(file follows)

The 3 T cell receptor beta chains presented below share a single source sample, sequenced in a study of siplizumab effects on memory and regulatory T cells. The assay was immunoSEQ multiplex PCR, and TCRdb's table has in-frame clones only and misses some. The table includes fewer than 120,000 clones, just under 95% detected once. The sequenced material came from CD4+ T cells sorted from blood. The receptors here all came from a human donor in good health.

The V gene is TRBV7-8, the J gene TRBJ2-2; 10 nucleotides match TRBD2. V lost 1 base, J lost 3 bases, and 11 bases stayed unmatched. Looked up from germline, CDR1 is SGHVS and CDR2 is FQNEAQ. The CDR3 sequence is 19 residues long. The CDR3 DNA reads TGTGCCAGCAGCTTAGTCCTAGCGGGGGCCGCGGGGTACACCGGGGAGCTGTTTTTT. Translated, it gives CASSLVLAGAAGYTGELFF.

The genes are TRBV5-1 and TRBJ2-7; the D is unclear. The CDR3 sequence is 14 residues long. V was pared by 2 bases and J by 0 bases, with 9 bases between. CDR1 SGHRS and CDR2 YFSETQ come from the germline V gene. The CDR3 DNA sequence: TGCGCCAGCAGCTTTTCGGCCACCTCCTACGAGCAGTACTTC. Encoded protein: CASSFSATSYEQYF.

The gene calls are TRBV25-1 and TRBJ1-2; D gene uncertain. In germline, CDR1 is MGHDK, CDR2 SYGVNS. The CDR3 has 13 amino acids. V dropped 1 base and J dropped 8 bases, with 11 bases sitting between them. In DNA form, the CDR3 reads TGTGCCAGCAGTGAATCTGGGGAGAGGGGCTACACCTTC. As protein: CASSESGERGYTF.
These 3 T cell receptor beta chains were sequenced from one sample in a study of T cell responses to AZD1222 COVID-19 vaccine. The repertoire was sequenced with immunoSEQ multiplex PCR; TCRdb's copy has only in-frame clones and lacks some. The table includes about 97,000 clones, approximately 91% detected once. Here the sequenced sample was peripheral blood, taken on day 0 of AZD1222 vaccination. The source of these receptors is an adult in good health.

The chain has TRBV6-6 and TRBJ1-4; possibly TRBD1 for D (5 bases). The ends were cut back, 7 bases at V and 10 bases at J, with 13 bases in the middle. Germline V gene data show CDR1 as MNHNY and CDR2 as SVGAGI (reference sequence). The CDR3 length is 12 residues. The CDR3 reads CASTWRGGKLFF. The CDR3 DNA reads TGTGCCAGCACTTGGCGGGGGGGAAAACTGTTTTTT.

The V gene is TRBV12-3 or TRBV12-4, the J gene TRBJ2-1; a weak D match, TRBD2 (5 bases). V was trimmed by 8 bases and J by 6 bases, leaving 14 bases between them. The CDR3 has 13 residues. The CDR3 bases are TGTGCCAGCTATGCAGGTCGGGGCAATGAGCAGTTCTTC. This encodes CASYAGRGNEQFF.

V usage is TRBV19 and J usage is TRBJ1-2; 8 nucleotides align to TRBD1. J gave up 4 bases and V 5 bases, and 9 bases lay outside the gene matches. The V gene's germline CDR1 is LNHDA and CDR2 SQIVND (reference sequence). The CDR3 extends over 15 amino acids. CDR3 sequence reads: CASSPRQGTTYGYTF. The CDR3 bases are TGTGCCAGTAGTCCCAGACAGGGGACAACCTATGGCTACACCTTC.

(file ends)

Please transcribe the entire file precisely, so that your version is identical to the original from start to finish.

The 3 T cell receptor beta chains presented below share a single source sample, sequenced in a study of siplizumab effects on memory and regulatory T cells. The assay was immunoSEQ multiplex PCR, and TCRdb's table has in-frame clones only and misses some. The table includes fewer than 120,000 clones, just under 95% detected once. The sequenced material came from CD4+ T cells sorted from blood. The receptors here all came from a human donor in good health.

The V gene is TRBV7-8, the J gene TRBJ2-2; 10 nucleotides match TRBD2. V lost 1 base, J lost 3 bases, and 11 bases stayed unmatched. Looked up from germline, CDR1 is SGHVS and CDR2 is FQNEAQ. The CDR3 sequence is 19 residues long. The CDR3 DNA reads TGTGCCAGCAGCTTAGTCCTAGCGGGGGCCGCGGGGTACACCGGGGAGCTGTTTTTT. Translated, it gives CASSLVLAGAAGYTGELFF.

The genes are TRBV5-1 and TRBJ2-7; the D is unclear. The CDR3 sequence is 14 residues long. V was pared by 2 bases and J by 0 bases, with 9 bases between. CDR1 SGHRS and CDR2 YFSETQ come from the germline V gene. The CDR3 DNA sequence: TGCGCCAGCAGCTTTTCGGCCACCTCCTACGAGCAGTACTTC. Encoded protein: CASSFSATSYEQYF.

The gene calls are TRBV25-1 and TRBJ1-2; D gene uncertain. In germline, CDR1 is MGHDK, CDR2 SYGVNS. The CDR3 has 13 amino acids. V dropped 1 base and J dropped 8 bases, with 11 bases sitting between them. In DNA form, the CDR3 reads TGTGCCAGCAGTGAATCTGGGGAGAGGGGCTACACCTTC. As protein: CASSESGERGYTF.
These 3 T cell receptor beta chains were sequenced from one sample in a study of T cell responses to AZD1222 COVID-19 vaccine. The repertoire was sequenced with immunoSEQ multiplex PCR; TCRdb's copy has only in-frame clones and lacks some. The table includes about 97,000 clones, approximately 91% detected once. Here the sequenced sample was peripheral blood, taken on day 0 of AZD1222 vaccination. The source of these receptors is an adult in good health.

The chain has TRBV6-6 and TRBJ1-4; possibly TRBD1 for D (5 bases). The ends were cut back, 7 bases at V and 10 bases at J, with 13 bases in the middle. Germline V gene data show CDR1 as MNHNY and CDR2 as SVGAGI (reference sequence). The CDR3 length is 12 residues. The CDR3 reads CASTWRGGKLFF. The CDR3 DNA reads TGTGCCAGCACTTGGCGGGGGGGAAAACTGTTTTTT.

The V gene is TRBV12-3 or TRBV12-4, the J gene TRBJ2-1; a weak D match, TRBD2 (5 bases). V was trimmed by 8 bases and J by 6 bases, leaving 14 bases between them. The CDR3 has 13 residues. The CDR3 bases are TGTGCCAGCTATGCAGGTCGGGGCAATGAGCAGTTCTTC. This encodes CASYAGRGNEQFF.

V usage is TRBV19 and J usage is TRBJ1-2; 8 nucleotides align to TRBD1. J gave up 4 bases and V 5 bases, and 9 bases lay outside the gene matches. The V gene's germline CDR1 is LNHDA and CDR2 SQIVND (reference sequence). The CDR3 extends over 15 amino acids. CDR3 sequence reads: CASSPRQGTTYGYTF. The CDR3 bases are TGTGCCAGTAGTCCCAGACAGGGGACAACCTATGGCTACACCTTC.